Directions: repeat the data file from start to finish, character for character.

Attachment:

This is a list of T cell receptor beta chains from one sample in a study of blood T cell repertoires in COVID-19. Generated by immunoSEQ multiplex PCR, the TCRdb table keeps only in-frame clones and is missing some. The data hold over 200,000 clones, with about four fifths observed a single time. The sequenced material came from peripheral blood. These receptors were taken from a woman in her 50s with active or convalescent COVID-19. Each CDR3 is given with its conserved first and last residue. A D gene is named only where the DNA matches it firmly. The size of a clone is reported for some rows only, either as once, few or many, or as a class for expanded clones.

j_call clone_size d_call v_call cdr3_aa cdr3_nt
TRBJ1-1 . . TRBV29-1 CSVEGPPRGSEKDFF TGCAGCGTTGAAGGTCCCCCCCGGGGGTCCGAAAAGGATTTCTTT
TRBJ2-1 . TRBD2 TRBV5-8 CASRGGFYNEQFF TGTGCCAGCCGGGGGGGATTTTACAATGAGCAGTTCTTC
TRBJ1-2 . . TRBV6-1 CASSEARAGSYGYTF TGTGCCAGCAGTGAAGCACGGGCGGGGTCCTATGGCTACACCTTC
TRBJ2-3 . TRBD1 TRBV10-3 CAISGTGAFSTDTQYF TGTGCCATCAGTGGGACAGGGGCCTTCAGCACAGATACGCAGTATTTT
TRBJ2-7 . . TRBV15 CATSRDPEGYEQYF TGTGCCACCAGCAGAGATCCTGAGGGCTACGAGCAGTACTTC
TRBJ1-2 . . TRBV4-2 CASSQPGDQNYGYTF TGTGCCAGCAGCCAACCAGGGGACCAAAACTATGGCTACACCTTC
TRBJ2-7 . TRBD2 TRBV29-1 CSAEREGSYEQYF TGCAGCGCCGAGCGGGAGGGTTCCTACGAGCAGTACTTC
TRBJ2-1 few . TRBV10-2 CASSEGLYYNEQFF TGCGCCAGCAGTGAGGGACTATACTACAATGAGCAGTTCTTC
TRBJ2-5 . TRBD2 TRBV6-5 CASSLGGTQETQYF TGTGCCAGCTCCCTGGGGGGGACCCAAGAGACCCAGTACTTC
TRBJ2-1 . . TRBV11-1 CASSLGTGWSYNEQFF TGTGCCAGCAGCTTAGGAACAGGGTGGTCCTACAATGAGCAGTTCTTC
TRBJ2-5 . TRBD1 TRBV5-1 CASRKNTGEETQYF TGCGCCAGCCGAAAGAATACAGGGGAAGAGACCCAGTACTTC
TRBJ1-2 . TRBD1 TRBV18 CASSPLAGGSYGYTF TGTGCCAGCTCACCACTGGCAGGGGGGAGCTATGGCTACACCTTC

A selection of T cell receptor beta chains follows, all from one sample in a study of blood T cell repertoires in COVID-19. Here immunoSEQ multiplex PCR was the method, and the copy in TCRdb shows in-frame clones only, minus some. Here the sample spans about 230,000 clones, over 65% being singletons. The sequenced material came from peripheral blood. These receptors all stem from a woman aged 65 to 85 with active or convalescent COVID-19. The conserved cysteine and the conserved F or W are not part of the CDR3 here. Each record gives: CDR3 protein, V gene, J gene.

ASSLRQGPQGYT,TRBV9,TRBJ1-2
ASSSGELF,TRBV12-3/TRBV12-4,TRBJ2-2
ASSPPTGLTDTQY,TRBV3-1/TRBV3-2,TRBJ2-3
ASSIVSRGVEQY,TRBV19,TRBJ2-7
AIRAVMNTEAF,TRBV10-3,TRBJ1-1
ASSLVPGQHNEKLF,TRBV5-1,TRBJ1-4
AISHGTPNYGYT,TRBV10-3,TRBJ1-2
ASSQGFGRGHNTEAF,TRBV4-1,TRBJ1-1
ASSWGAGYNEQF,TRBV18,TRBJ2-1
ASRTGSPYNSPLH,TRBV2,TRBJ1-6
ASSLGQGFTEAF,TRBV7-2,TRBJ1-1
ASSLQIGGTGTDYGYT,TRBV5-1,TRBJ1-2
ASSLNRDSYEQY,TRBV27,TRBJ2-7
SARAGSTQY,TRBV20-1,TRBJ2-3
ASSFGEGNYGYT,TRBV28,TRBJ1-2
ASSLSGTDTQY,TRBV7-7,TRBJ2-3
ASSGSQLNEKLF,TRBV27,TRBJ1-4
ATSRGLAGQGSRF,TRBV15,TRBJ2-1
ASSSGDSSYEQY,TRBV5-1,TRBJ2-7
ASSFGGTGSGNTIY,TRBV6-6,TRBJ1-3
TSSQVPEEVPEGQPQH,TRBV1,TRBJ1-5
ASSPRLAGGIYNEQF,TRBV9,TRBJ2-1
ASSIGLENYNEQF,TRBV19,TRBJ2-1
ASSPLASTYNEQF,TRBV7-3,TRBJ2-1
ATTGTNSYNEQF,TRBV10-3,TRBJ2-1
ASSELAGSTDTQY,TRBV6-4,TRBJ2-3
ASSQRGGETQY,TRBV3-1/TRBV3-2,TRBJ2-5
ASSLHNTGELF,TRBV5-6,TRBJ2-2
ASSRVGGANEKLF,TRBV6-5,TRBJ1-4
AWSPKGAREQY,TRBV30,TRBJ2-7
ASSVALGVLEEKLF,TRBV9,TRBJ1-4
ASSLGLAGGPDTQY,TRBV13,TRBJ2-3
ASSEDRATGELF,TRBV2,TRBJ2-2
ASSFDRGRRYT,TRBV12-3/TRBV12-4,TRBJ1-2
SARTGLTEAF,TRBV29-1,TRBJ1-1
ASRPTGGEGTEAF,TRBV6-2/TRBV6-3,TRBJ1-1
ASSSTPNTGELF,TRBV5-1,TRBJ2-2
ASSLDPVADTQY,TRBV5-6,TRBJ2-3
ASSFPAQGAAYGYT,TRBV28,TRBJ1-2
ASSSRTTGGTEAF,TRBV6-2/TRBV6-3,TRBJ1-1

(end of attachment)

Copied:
This is a list of T cell receptor beta chains from one sample in a study of blood T cell repertoires in COVID-19. Generated by immunoSEQ multiplex PCR, the TCRdb table keeps only in-frame clones and is missing some. The data hold over 200,000 clones, with about four fifths observed a single time. The sequenced material came from peripheral blood. These receptors were taken from a woman in her 50s with active or convalescent COVID-19. Each CDR3 is given with its conserved first and last residue. A D gene is named only where the DNA matches it firmly. The size of a clone is reported for some rows only, either as once, few or many, or as a class for expanded clones.

j_call clone_size d_call v_call cdr3_aa cdr3_nt
TRBJ1-1 . . TRBV29-1 CSVEGPPRGSEKDFF TGCAGCGTTGAAGGTCCCCCCCGGGGGTCCGAAAAGGATTTCTTT
TRBJ2-1 . TRBD2 TRBV5-8 CASRGGFYNEQFF TGTGCCAGCCGGGGGGGATTTTACAATGAGCAGTTCTTC
TRBJ1-2 . . TRBV6-1 CASSEARAGSYGYTF TGTGCCAGCAGTGAAGCACGGGCGGGGTCCTATGGCTACACCTTC
TRBJ2-3 . TRBD1 TRBV10-3 CAISGTGAFSTDTQYF TGTGCCATCAGTGGGACAGGGGCCTTCAGCACAGATACGCAGTATTTT
TRBJ2-7 . . TRBV15 CATSRDPEGYEQYF TGTGCCACCAGCAGAGATCCTGAGGGCTACGAGCAGTACTTC
TRBJ1-2 . . TRBV4-2 CASSQPGDQNYGYTF TGTGCCAGCAGCCAACCAGGGGACCAAAACTATGGCTACACCTTC
TRBJ2-7 . TRBD2 TRBV29-1 CSAEREGSYEQYF TGCAGCGCCGAGCGGGAGGGTTCCTACGAGCAGTACTTC
TRBJ2-1 few . TRBV10-2 CASSEGLYYNEQFF TGCGCCAGCAGTGAGGGACTATACTACAATGAGCAGTTCTTC
TRBJ2-5 . TRBD2 TRBV6-5 CASSLGGTQETQYF TGTGCCAGCTCCCTGGGGGGGACCCAAGAGACCCAGTACTTC
TRBJ2-1 . . TRBV11-1 CASSLGTGWSYNEQFF TGTGCCAGCAGCTTAGGAACAGGGTGGTCCTACAATGAGCAGTTCTTC
TRBJ2-5 . TRBD1 TRBV5-1 CASRKNTGEETQYF TGCGCCAGCCGAAAGAATACAGGGGAAGAGACCCAGTACTTC
TRBJ1-2 . TRBD1 TRBV18 CASSPLAGGSYGYTF TGTGCCAGCTCACCACTGGCAGGGGGGAGCTATGGCTACACCTTC

A selection of T cell receptor beta chains follows, all from one sample in a study of blood T cell repertoires in COVID-19. Here immunoSEQ multiplex PCR was the method, and the copy in TCRdb shows in-frame clones only, minus some. Here the sample spans about 230,000 clones, over 65% being singletons. The sequenced material came from peripheral blood. These receptors all stem from a woman aged 65 to 85 with active or convalescent COVID-19. The conserved cysteine and the conserved F or W are not part of the CDR3 here. Each record gives: CDR3 protein, V gene, J gene.

ASSLRQGPQGYT,TRBV9,TRBJ1-2
ASSSGELF,TRBV12-3/TRBV12-4,TRBJ2-2
ASSPPTGLTDTQY,TRBV3-1/TRBV3-2,TRBJ2-3
ASSIVSRGVEQY,TRBV19,TRBJ2-7
AIRAVMNTEAF,TRBV10-3,TRBJ1-1
ASSLVPGQHNEKLF,TRBV5-1,TRBJ1-4
AISHGTPNYGYT,TRBV10-3,TRBJ1-2
ASSQGFGRGHNTEAF,TRBV4-1,TRBJ1-1
ASSWGAGYNEQF,TRBV18,TRBJ2-1
ASRTGSPYNSPLH,TRBV2,TRBJ1-6
ASSLGQGFTEAF,TRBV7-2,TRBJ1-1
ASSLQIGGTGTDYGYT,TRBV5-1,TRBJ1-2
ASSLNRDSYEQY,TRBV27,TRBJ2-7
SARAGSTQY,TRBV20-1,TRBJ2-3
ASSFGEGNYGYT,TRBV28,TRBJ1-2
ASSLSGTDTQY,TRBV7-7,TRBJ2-3
ASSGSQLNEKLF,TRBV27,TRBJ1-4
ATSRGLAGQGSRF,TRBV15,TRBJ2-1
ASSSGDSSYEQY,TRBV5-1,TRBJ2-7
ASSFGGTGSGNTIY,TRBV6-6,TRBJ1-3
TSSQVPEEVPEGQPQH,TRBV1,TRBJ1-5
ASSPRLAGGIYNEQF,TRBV9,TRBJ2-1
ASSIGLENYNEQF,TRBV19,TRBJ2-1
ASSPLASTYNEQF,TRBV7-3,TRBJ2-1
ATTGTNSYNEQF,TRBV10-3,TRBJ2-1
ASSELAGSTDTQY,TRBV6-4,TRBJ2-3
ASSQRGGETQY,TRBV3-1/TRBV3-2,TRBJ2-5
ASSLHNTGELF,TRBV5-6,TRBJ2-2
ASSRVGGANEKLF,TRBV6-5,TRBJ1-4
AWSPKGAREQY,TRBV30,TRBJ2-7
ASSVALGVLEEKLF,TRBV9,TRBJ1-4
ASSLGLAGGPDTQY,TRBV13,TRBJ2-3
ASSEDRATGELF,TRBV2,TRBJ2-2
ASSFDRGRRYT,TRBV12-3/TRBV12-4,TRBJ1-2
SARTGLTEAF,TRBV29-1,TRBJ1-1
ASRPTGGEGTEAF,TRBV6-2/TRBV6-3,TRBJ1-1
ASSSTPNTGELF,TRBV5-1,TRBJ2-2
ASSLDPVADTQY,TRBV5-6,TRBJ2-3
ASSFPAQGAAYGYT,TRBV28,TRBJ1-2
ASSSRTTGGTEAF,TRBV6-2/TRBV6-3,TRBJ1-1